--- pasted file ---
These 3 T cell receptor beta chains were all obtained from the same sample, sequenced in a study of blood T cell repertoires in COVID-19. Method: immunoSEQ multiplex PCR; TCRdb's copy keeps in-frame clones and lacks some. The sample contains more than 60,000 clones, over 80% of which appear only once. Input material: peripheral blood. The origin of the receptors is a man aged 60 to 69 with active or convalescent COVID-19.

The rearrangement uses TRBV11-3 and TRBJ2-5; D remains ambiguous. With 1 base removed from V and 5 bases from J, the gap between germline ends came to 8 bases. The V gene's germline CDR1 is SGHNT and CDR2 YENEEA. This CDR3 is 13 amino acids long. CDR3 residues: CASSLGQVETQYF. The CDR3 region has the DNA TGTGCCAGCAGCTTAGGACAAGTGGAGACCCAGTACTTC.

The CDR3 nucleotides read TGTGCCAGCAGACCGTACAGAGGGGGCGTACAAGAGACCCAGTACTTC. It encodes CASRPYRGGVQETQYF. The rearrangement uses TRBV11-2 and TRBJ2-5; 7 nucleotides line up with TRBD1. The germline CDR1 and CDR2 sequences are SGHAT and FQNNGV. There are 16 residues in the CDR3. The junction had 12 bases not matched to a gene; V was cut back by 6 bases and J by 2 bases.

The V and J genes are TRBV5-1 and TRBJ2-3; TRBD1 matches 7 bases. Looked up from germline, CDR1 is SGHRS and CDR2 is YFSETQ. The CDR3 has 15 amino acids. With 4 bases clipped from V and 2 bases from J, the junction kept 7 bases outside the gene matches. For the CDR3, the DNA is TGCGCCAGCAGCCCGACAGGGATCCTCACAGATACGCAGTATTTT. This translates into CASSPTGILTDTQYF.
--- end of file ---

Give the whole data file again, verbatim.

These 3 T cell receptor beta chains were all obtained from the same sample, sequenced in a study of blood T cell repertoires in COVID-19. Method: immunoSEQ multiplex PCR; TCRdb's copy keeps in-frame clones and lacks some. The sample contains more than 60,000 clones, over 80% of which appear only once. Input material: peripheral blood. The origin of the receptors is a man aged 60 to 69 with active or convalescent COVID-19.

The rearrangement uses TRBV11-3 and TRBJ2-5; D remains ambiguous. With 1 base removed from V and 5 bases from J, the gap between germline ends came to 8 bases. The V gene's germline CDR1 is SGHNT and CDR2 YENEEA. This CDR3 is 13 amino acids long. CDR3 residues: CASSLGQVETQYF. The CDR3 region has the DNA TGTGCCAGCAGCTTAGGACAAGTGGAGACCCAGTACTTC.

The CDR3 nucleotides read TGTGCCAGCAGACCGTACAGAGGGGGCGTACAAGAGACCCAGTACTTC. It encodes CASRPYRGGVQETQYF. The rearrangement uses TRBV11-2 and TRBJ2-5; 7 nucleotides line up with TRBD1. The germline CDR1 and CDR2 sequences are SGHAT and FQNNGV. There are 16 residues in the CDR3. The junction had 12 bases not matched to a gene; V was cut back by 6 bases and J by 2 bases.

The V and J genes are TRBV5-1 and TRBJ2-3; TRBD1 matches 7 bases. Looked up from germline, CDR1 is SGHRS and CDR2 is YFSETQ. The CDR3 has 15 amino acids. With 4 bases clipped from V and 2 bases from J, the junction kept 7 bases outside the gene matches. For the CDR3, the DNA is TGCGCCAGCAGCCCGACAGGGATCCTCACAGATACGCAGTATTTT. This translates into CASSPTGILTDTQYF.